loss is so disturbing that it alters the course of their existence.

At my school, there were two other boys who were clearly thinning on

top -- Jesus Estebo and Mark Ramsay. The three of us were never close

before, but after our mutual affliction became noticeable, a strange

bond formed between us. We never hung out together -- that would just

draw attention to our collective baldness -- but we would always nod

gravely to one another when we passed in the hallway.

Jesus was a handsome Cuban kid and had always been a ladies’ man.

He deejayed the coolest parties and was rarely seen without a pretty

Latina on his arm. But when his hair started falling out, Jesus

stopped deejaying and flirting with the girls, put away his flashy

shirts and gold chains, and discovered Christ.

Soon, it became an everyday thing to see Jesus standing in the

middle of a small crowd during lunch, holding a Bible up high and

shouting at the top of his lungs about the need for spiritual

redemption and the End Times. He formed a campus Christian Club,

which quickly became very popular. I went to one of the meetings and

was impressed with the fervor Jesus put into his preaching and his

command of Apocalyptic Scripture. The entire time, his Bible would be

raised up like a stone tablet, as if he was about to hurl it down at

you with the power of a thunderbolt.

My friends thought Jesus had lost his mind, but I felt it was a

brilliant move on his part, finding religion. With all his shouting

about the Four Horsemen and the Lake of Fire, who cared that he was

losing his hair? This was important stuff!

Mark Ramsay was never a ladies’ man. He dated exactly one girl,

Gabby Ruiz, and had been with her pretty much since puberty. The two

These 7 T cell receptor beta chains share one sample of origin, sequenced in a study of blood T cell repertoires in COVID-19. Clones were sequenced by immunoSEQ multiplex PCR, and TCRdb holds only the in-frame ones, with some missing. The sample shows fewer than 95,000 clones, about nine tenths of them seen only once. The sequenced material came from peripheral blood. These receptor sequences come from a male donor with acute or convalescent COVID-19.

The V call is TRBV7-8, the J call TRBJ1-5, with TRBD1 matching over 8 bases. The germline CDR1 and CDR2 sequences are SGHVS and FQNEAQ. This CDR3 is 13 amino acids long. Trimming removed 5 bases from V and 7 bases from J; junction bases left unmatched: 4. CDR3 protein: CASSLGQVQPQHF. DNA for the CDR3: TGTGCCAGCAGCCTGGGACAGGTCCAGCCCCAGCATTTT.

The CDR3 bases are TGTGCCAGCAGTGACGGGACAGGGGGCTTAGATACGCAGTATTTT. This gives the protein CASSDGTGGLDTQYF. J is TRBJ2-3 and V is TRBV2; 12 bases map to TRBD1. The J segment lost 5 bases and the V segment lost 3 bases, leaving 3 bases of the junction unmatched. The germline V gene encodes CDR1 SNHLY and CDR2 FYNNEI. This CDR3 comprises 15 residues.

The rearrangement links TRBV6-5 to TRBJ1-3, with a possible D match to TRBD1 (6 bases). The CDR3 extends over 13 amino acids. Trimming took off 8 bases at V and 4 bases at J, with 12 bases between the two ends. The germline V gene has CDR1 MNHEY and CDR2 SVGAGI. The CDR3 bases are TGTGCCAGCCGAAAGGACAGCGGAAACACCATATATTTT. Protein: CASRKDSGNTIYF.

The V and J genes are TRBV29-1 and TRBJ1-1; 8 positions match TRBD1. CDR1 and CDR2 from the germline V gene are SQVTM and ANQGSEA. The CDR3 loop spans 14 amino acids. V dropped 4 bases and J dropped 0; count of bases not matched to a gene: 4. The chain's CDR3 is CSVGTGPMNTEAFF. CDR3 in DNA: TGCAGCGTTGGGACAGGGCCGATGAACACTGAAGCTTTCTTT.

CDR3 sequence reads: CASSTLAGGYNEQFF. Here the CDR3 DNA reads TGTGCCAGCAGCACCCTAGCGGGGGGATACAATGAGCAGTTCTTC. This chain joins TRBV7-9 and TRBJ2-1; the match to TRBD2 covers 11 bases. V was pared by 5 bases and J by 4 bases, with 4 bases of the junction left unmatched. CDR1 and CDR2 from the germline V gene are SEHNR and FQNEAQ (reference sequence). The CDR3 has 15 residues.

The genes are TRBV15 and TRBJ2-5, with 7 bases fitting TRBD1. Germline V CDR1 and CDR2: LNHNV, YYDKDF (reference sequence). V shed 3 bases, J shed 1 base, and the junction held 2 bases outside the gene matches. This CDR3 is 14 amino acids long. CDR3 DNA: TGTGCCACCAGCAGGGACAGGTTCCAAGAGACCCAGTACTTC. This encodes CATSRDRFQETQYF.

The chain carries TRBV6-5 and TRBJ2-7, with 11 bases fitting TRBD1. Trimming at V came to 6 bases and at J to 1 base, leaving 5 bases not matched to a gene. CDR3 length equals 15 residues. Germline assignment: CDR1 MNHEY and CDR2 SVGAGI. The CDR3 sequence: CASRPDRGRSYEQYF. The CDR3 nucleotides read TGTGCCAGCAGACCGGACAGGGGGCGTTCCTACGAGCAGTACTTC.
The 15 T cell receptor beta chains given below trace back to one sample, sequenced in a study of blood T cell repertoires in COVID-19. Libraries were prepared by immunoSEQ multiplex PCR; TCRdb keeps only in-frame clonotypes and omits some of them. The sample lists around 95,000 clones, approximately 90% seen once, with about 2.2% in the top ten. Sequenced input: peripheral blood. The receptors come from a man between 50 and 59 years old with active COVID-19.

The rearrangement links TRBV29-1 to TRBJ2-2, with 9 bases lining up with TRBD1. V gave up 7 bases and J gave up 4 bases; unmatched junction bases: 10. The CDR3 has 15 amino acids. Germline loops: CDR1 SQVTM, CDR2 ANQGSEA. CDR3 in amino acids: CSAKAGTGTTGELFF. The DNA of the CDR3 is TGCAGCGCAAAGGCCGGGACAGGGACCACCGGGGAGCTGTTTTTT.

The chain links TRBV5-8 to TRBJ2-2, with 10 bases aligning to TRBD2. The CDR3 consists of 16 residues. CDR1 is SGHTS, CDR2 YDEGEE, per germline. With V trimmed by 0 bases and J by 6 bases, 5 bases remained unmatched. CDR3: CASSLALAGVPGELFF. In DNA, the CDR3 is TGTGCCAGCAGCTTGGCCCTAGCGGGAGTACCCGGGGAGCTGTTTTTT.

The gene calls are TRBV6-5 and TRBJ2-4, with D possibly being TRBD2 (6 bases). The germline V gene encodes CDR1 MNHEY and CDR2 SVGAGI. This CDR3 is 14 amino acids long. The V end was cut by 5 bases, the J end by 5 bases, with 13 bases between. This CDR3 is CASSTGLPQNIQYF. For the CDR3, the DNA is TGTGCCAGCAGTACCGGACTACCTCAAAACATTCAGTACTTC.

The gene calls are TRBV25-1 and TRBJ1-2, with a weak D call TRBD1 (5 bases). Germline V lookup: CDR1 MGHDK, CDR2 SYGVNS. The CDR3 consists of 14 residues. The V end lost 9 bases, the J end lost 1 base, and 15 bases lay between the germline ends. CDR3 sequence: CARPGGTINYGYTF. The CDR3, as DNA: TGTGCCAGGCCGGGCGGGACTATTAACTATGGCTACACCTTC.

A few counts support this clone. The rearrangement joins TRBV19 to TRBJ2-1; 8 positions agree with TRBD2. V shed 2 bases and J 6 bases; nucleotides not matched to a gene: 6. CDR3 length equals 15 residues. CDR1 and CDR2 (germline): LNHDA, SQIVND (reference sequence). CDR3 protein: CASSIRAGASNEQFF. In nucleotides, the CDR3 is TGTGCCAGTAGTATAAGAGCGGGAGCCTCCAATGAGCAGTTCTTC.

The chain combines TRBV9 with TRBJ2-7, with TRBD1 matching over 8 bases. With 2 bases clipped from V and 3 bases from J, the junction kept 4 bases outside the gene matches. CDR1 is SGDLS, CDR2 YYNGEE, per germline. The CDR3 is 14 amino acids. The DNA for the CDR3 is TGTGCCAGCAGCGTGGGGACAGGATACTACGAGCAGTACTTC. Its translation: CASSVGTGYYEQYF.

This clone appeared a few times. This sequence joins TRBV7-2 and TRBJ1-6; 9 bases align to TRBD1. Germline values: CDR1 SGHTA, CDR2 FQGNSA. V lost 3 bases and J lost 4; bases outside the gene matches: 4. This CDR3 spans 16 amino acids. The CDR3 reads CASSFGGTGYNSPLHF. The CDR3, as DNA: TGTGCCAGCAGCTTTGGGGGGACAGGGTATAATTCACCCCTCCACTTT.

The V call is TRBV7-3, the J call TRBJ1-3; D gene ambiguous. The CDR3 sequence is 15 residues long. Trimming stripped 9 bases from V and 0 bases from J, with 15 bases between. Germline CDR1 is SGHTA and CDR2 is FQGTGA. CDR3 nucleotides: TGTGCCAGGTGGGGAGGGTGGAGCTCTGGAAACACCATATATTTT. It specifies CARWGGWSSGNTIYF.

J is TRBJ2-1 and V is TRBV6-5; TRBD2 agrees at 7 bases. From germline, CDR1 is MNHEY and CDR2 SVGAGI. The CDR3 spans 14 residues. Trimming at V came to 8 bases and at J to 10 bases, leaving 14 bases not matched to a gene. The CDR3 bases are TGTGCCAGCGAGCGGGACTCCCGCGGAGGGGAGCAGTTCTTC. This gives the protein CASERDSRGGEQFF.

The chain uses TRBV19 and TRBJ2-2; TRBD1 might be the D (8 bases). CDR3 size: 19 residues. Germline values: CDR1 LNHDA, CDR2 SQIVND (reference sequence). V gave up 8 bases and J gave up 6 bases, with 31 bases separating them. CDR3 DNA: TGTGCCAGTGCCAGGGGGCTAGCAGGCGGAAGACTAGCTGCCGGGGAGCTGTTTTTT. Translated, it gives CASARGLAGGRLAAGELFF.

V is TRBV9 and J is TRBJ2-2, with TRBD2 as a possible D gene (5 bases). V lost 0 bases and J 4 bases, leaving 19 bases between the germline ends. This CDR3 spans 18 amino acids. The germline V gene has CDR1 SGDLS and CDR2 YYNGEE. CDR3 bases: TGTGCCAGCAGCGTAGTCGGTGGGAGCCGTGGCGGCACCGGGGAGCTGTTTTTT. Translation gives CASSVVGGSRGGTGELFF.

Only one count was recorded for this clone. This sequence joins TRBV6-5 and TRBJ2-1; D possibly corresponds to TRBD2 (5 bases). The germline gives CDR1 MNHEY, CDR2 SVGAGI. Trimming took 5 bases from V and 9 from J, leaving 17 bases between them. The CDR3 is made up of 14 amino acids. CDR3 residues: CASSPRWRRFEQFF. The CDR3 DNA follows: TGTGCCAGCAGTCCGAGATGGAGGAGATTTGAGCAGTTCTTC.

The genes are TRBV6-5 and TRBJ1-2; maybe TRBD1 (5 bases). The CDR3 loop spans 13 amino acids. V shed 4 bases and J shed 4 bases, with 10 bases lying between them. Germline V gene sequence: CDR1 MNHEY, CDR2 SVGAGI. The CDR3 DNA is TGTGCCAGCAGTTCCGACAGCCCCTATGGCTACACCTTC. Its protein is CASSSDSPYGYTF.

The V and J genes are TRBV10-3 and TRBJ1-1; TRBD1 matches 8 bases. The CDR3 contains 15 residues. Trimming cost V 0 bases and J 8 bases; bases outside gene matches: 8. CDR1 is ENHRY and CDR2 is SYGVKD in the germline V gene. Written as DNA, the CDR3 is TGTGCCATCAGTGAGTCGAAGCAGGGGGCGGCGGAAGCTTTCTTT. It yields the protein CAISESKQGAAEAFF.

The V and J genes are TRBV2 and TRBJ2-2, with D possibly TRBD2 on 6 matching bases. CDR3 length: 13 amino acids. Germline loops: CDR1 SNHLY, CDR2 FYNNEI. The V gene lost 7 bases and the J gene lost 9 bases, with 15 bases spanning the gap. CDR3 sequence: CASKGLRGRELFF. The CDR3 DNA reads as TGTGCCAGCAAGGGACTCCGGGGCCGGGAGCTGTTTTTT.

were inseparable, and would have been voted Class Couple were it not

for the fact she dumped him shortly after his hair started falling

out.

Mark’s reaction to this turn of events was entirely different than

Jesus’, but still a common one for balding young men -- he grew a

mustache and pursued a career in law enforcement. The last I heard he

was an L.A. Sheriff’s deputy, and the word is if any of his old

classmates get pulled over, he lets them off with a smile and a

warning.

I imagine during those times, no one ever brings up the subject of

hair.

I know I didn’t have the voice for preaching or the desire to be a

cop. So I dealt with my burgeoning baldness in a couple of different

ways. One was, I wore a baseball cap everywhere I went for a good two

years, a fashion development that bothered my mother to no end.

“Oh, take that ugly thing off your head,” she’d say, “before

someone thinks you’re a bum and gives you change.”

And the other thing I did was to start thinking seriously about

being a writer. All the great writers were bald, I figured.

Hemingway. Bukowski. Stephen King. OK, maybe not Stephen King, but a

lot of them. That’s what I’ll do, I concluded. I’ll become a great

writer. I’ll become a literary talent so great that no one will pay

attention to what’s going on top of my head, just what’s inside it.

Who knows? I thought to myself. Maybe one day I’ll be so

comfortable with my baldness I’ll write about it for laughs. I’ll

call it, ‘To Be Young, Gifted and Bald in America.’

* DAVID SILVA is the city editor of the News-Press, the Leader’s

sister paper. His column runs Saturdays. Reach him at 637-3231, or by

e-mail at david.silva@latimes.com.


Advertisement